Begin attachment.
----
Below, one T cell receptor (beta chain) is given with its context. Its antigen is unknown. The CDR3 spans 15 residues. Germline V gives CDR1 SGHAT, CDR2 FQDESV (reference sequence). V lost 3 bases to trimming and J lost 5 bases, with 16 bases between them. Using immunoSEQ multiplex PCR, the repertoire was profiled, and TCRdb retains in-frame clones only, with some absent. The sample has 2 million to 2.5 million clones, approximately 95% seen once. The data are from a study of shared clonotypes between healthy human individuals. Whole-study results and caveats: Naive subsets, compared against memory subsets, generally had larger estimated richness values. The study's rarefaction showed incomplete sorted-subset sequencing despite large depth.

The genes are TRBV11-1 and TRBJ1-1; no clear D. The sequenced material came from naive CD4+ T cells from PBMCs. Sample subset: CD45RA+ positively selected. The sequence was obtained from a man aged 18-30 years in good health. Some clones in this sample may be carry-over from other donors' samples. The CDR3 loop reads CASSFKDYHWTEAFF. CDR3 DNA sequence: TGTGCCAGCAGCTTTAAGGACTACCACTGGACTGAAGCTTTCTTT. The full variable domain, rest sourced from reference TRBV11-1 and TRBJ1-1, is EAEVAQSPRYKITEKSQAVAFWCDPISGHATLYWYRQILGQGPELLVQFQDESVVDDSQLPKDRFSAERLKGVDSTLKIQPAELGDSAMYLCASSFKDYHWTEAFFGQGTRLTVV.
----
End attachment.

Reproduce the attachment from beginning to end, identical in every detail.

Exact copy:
Below, one T cell receptor (beta chain) is given with its context. Its antigen is unknown. The CDR3 spans 15 residues. Germline V gives CDR1 SGHAT, CDR2 FQDESV (reference sequence). V lost 3 bases to trimming and J lost 5 bases, with 16 bases between them. Using immunoSEQ multiplex PCR, the repertoire was profiled, and TCRdb retains in-frame clones only, with some absent. The sample has 2 million to 2.5 million clones, approximately 95% seen once. The data are from a study of shared clonotypes between healthy human individuals. Whole-study results and caveats: Naive subsets, compared against memory subsets, generally had larger estimated richness values. The study's rarefaction showed incomplete sorted-subset sequencing despite large depth.

The genes are TRBV11-1 and TRBJ1-1; no clear D. The sequenced material came from naive CD4+ T cells from PBMCs. Sample subset: CD45RA+ positively selected. The sequence was obtained from a man aged 18-30 years in good health. Some clones in this sample may be carry-over from other donors' samples. The CDR3 loop reads CASSFKDYHWTEAFF. CDR3 DNA sequence: TGTGCCAGCAGCTTTAAGGACTACCACTGGACTGAAGCTTTCTTT. The full variable domain, rest sourced from reference TRBV11-1 and TRBJ1-1, is EAEVAQSPRYKITEKSQAVAFWCDPISGHATLYWYRQILGQGPELLVQFQDESVVDDSQLPKDRFSAERLKGVDSTLKIQPAELGDSAMYLCASSFKDYHWTEAFFGQGTRLTVV.